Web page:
Ghana government urged to modernise agriculture, enhance education quality to address North-South labour migration

Prof Augustine Tanle

Prof Augustine Tanle, Department of Population and Health, University of Cape Coast (UCC), has urged government to take practical steps to close the development gap between northern and southern Ghana to mitigate the incidence of widespread poverty and deprivation in the north.

The Professor of Migration and Refugee Studies made the remarks in his professorial lecture on the theme: “Interrogating North-South seasonal migration in Ghana as a livelihood strategy.”

He said developing the five regions of the north through deliberate policies was necessary to check the incidence of north-south labour migration as a livelihood strategy which was no longer sustainable due to the emergence of technology and environmental changes.

“The decreasing demand for their services could worsen poverty and deprivation because the area already experiences the highest levels of both multidimensional and monetary poverty over the years,” he said.

As a critical step, he proposed to government to take measures to enhance the quality of formal education and also, modernise agriculture in the north.

Prof Tanle observed that successive governments after colonial rule had focused mainly on developing the southern sector which had led to limited socio-economic opportunities in the north.

He noted that the attendant challenges such as high unimproved sources of drinking water, poor toilet facilities, bad roads, high infant mortality, and poor health systems coupled with harsh climatic conditions forced the people down to the south.

Prof Tanle maintained that since agriculture was the main livelihood activity in the north, there was the need to modernise agriculture devoid of partisan and rhetoric to improve livelihoods.

He intimated that the northern sector could become a major food basket through the provision of irrigation facilities, inputs such as fertilizer and other relevant chemicals, machines, and technical support, even though their soil was considered relatively less fertile.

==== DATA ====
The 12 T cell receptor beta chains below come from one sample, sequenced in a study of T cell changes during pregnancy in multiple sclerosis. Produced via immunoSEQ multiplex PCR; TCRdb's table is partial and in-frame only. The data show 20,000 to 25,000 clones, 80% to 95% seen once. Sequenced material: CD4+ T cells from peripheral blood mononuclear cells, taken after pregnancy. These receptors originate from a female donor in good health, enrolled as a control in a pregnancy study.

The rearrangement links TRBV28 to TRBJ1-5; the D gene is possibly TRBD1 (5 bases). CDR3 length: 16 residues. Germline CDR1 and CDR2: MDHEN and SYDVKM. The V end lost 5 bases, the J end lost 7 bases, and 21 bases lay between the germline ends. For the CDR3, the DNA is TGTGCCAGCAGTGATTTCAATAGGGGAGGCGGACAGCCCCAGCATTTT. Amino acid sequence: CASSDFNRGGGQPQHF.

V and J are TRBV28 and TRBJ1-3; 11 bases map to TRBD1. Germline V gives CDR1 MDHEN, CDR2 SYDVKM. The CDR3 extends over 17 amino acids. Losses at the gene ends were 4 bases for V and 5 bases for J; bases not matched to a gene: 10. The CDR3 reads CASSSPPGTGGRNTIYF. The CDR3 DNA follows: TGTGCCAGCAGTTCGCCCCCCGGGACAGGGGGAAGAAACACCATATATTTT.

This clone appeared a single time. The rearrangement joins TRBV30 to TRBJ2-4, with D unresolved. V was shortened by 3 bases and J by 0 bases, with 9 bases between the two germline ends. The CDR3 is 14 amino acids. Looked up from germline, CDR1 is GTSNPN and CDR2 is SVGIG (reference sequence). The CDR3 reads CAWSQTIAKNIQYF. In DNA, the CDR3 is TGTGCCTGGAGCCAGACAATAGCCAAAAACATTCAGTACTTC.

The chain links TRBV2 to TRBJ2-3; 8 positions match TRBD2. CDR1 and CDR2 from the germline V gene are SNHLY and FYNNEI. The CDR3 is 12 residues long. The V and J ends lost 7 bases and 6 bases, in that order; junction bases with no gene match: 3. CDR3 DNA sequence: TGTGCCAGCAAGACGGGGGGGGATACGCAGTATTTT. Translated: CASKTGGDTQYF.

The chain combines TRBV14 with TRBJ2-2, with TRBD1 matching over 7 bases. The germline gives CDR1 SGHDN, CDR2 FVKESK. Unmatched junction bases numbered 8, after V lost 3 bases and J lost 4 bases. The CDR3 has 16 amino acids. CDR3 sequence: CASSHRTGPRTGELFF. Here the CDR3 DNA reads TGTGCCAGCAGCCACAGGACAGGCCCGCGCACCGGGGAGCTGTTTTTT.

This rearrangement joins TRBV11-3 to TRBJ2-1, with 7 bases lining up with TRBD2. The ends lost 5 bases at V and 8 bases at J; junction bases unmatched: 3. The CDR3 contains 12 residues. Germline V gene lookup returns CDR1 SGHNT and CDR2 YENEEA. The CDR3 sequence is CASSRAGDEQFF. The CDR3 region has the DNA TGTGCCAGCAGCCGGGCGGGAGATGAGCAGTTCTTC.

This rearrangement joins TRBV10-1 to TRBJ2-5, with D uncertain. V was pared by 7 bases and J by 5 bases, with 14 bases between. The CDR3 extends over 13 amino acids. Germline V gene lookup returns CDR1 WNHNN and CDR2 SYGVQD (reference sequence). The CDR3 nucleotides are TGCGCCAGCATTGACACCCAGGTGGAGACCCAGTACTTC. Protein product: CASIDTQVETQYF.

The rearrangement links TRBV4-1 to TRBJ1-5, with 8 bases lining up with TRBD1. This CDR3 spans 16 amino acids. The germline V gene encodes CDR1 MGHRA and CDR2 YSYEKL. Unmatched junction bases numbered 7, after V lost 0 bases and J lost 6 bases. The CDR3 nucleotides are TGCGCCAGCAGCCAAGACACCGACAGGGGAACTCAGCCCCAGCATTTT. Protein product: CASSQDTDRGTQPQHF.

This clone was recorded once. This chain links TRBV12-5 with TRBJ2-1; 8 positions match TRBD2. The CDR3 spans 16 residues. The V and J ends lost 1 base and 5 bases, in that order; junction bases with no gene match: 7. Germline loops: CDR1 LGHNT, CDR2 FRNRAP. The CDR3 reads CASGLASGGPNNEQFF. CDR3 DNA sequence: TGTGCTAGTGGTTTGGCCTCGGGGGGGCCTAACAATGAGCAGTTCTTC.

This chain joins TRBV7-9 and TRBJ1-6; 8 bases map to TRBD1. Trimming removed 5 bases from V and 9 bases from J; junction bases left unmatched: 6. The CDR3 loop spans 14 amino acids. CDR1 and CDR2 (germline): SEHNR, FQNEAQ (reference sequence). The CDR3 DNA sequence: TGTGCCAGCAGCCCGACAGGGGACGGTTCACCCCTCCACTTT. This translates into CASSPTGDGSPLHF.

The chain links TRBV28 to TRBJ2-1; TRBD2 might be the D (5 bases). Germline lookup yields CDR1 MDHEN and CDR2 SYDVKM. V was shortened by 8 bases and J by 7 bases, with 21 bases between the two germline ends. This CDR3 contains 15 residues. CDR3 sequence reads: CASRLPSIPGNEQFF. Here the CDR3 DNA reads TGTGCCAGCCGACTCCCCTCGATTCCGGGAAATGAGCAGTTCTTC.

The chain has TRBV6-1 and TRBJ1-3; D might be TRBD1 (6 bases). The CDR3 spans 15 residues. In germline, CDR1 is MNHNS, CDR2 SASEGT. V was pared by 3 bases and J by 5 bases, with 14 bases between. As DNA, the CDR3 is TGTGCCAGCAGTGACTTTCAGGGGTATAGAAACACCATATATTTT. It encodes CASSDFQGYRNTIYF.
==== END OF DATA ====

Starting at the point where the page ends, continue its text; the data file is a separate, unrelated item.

In addition to agriculture, he said young people in the north required access to quality formal education to improve their quality of life and make them more useful since education was an equaliser.

“Involvement of pupils and students in north-south seasonal labour migration could lead to low educational attainment and limited opportunities in future. This could lead to inter-generational transfer of poverty,” he stressed.

Prof Tanle also advocated the creation of development poles in Wa, Tamale, Bolgatanga, Damongo and Nelarigu to serve as catalyst to promote and link socio-economic opportunities and development to rural areas to reduce the seasonal labour migration.

“This is consistent with Dr Kwame Nkrumah’s policy of creating industrial zones to provide employment opportunities for people,” he said.

“The Savannah Development Authority needs to be proactive to bridge the wide socio-economic and infrastructural gap between northern and southern Ghana,” he added.

The professor shuddered that if the inequalities perpetuated, Ghana was likely to miss the Sustainable Development Goals One, two, four, six and 10 which deal with poverty, hunger, quality education, clean water and sanitation, and reduced inequalities, respectively.

Prof Tanle was appointed to teach at UCC in 2004 and rose through the ranks to become a professor in 2018.

He has 48 articles, three book chapters, and three technical reports among other achievements.

Additionally, he has supervised 15 MPhil and five PhD students and is currently supervising nine PhD students.

Source: GNA

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